28/8/20 - Just after Christmas 2019, workers used a tower scaffold to reach a banner repeater signal head that needed testing on platform 11 at Paddington Station. In theory, the fiberglass tower was a safe way to carry out this work. However, as always, that's only true when all appropriate safety measures are taken. Unfortunately for one man on the team that day, this was not the case.
A series of simple mistakes led to him falling from the tower, first onto the platform and then the track, fracturing vertebrae, ribs and a collar bone.
WHAT WENT WRONG
Unusually, due to the availability of CCTV at the station, we're able to watch footage of the build-up to the accident. It has been released by Network Rail and Colas Rail as a way of sharing the lessons learned. They're keen to highlight the number of unsafe behaviours that happened during the job, any one of which could've caused an accident, and the many missed opportunities to challenge them.
It's a stark reminder of just how many ways work at height can go wrong. Some of the factors that directly contributed to the accident were:
• There was inadequate planning and supervision for the work at height
• No one on the team was competent to use the tower
• The tower was poorly constructed
• The tower wasn't inspected
• The worker climbed the outside of the tower
WATCH THE VIDEO
When you watch the video
, you'll spot even more unsafe behaviours that PASMA-trained workers know never to do. For example, workers stand on unprotected platforms and the tower is moved with people and materials still on it. The investigators identified a total of 17 unsafe behaviours, which were witnessed by 66 people.
Could anything like this ever happen in your own workplace? Are you sure?
LEARNING FROM IT
Sadly, this man was just one of thousands who fell from height at work last year, doing all sorts of jobs in all sorts of industries. Falls from height are not isolated incidents; there are patterns of underlying causes. We can learn from them and it's important that we do, because then we can stop the same thing happening again.
As well as the video, Network Rail released two safety bulletins
to their managers, safety professionals and contractors in the aftermath of the fall - both freely available online. In them, they shared what went wrong and the measures needed to prevent future falls.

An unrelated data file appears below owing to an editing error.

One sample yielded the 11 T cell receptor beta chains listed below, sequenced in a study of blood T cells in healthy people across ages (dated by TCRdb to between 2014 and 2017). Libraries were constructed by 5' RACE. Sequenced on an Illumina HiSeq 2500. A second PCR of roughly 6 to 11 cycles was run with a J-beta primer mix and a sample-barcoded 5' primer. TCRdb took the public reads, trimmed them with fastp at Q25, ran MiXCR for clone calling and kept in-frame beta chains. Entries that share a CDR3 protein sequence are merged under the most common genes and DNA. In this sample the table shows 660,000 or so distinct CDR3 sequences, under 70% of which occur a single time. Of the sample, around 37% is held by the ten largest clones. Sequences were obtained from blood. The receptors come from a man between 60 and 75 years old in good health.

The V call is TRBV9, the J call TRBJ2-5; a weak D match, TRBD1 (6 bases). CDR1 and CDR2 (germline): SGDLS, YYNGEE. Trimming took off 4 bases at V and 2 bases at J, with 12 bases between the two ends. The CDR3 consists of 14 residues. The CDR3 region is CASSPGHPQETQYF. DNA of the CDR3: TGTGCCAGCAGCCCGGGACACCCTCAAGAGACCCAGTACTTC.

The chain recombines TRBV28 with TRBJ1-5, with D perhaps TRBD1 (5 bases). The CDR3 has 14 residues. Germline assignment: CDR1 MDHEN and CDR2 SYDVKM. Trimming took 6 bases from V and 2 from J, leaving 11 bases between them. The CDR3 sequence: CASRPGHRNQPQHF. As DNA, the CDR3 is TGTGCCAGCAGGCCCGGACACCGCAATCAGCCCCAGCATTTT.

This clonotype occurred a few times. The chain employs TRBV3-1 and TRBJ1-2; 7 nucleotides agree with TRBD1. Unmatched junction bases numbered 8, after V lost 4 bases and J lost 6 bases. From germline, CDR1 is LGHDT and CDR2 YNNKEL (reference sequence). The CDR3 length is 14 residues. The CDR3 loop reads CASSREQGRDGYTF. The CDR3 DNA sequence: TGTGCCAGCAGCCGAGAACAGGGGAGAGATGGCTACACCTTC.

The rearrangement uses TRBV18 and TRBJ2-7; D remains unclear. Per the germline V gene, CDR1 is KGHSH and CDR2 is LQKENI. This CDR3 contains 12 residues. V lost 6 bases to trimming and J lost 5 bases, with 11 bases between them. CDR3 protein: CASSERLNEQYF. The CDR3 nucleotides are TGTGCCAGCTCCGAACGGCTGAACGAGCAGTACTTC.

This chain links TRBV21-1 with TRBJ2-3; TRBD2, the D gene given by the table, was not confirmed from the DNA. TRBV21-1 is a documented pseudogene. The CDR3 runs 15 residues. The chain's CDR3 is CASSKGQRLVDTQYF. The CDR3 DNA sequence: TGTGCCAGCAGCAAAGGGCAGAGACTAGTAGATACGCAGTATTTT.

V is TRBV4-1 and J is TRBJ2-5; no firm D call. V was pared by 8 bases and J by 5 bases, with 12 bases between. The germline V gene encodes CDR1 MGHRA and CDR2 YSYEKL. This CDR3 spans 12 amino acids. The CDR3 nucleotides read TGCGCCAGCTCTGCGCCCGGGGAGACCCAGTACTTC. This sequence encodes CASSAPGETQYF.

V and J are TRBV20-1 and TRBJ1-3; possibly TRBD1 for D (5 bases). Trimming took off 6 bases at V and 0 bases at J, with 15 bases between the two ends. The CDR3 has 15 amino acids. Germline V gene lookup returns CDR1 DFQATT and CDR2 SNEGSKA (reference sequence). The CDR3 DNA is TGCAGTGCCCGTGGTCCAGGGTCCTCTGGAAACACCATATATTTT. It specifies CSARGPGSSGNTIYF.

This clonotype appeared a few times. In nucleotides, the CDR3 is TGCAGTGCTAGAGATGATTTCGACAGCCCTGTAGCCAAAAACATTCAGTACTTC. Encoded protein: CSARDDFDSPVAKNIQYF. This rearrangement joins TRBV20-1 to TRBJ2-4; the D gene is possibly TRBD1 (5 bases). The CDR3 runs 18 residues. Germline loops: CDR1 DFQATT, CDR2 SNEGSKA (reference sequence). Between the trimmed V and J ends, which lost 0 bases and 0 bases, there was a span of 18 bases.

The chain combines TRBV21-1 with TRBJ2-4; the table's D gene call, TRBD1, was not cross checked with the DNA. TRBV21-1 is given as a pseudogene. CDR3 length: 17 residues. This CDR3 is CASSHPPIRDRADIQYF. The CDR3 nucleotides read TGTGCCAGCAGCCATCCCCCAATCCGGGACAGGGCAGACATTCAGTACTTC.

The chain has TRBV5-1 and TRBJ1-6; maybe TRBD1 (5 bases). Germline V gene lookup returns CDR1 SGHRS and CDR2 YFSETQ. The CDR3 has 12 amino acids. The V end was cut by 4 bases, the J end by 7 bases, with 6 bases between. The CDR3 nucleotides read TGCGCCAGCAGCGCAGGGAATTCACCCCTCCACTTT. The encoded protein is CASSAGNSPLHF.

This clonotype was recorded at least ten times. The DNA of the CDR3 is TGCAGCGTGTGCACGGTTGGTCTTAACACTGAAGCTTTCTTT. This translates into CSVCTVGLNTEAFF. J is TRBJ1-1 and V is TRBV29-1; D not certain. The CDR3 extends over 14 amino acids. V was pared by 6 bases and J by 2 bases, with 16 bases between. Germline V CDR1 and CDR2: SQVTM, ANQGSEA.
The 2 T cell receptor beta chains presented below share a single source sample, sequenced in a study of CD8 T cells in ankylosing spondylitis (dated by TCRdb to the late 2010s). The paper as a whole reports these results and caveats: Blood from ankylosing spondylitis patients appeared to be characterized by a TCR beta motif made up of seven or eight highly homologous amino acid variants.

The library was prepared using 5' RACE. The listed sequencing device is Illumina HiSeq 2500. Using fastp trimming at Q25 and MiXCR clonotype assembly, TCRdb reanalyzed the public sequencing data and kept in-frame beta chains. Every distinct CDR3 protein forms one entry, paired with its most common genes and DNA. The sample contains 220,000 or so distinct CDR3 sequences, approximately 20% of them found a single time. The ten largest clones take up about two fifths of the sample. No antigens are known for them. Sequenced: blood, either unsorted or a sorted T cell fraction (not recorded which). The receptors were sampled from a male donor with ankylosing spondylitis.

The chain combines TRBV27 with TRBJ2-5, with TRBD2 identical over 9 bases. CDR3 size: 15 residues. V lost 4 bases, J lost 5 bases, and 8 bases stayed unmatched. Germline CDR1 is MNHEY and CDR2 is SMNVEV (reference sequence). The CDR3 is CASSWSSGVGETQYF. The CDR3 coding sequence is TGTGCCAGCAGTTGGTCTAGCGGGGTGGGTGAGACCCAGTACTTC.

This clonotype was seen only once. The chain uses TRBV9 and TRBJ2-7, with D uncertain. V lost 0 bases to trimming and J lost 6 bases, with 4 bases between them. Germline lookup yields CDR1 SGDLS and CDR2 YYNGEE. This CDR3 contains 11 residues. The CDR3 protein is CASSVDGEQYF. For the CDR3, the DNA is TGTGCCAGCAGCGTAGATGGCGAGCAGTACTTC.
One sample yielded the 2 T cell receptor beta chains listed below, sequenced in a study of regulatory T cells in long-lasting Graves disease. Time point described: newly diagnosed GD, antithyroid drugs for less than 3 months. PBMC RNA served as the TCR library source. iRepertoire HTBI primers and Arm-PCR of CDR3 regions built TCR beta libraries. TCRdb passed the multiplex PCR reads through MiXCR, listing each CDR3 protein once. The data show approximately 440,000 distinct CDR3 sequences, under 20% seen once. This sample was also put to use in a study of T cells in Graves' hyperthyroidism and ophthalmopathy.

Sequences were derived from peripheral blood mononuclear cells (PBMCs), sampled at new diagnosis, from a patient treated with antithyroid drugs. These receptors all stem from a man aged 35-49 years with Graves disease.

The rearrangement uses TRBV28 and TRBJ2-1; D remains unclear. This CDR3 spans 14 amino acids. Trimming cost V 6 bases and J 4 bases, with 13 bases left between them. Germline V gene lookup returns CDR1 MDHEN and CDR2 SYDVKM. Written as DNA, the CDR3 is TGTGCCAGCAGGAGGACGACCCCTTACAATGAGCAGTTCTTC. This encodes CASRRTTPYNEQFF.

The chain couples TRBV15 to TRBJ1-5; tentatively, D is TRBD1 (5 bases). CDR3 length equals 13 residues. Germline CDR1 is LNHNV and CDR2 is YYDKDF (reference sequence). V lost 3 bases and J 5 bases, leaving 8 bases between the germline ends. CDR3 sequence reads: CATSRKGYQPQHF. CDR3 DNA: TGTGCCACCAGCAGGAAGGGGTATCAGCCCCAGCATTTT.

This accident should not have happened and could easily have been prevented. But it did happen. When it's too late to stop it, the next best thing is to learn from it. In this case, the open and transparent approach taken to the investigation means we can all benefit. As Suzanne Kay, Head of Safety and Sustainable Development at Network Rail told us, "This video clearly shows the further work we all have to do to improve risk perception and acceptance in all industries."
THE ROOT CAUSES OF FALLS
But this is only one single incident. If we can learn from it, imagine what we could achieve if we understood the root causes and circumstances of all
falls and near misses. That's what's needed to really revolutionise height safety and it's why the All-Party Parliamentary Group (APPG) on Working at Height
is calling for enhanced RIDDOR reporting and an independent body to record near misses and accidents that don't qualify for RIDDOR.
PASMA will continue to support the APPG's calls as we, alongside our members, work towards a world where everyone who climbs up a tower comes back down safely and goes home to their family. To help us get there, here are four simple things you can do to improve tower safety in your workplace today:
• Check that everyone working with towers has had the training
• Book your managers onto a PASMA Towers for Managers
• Use our Toolbox Talks
to regularly remind workers of basic safety messages
• Join our Safety Practitioner Zone (via IIRSM
) to access more resources
Our best wishes go to the worker who fell at Paddington; we trust he has made a full recovery. We encourage anyone who needs support after a fall to contact No Falls Foundation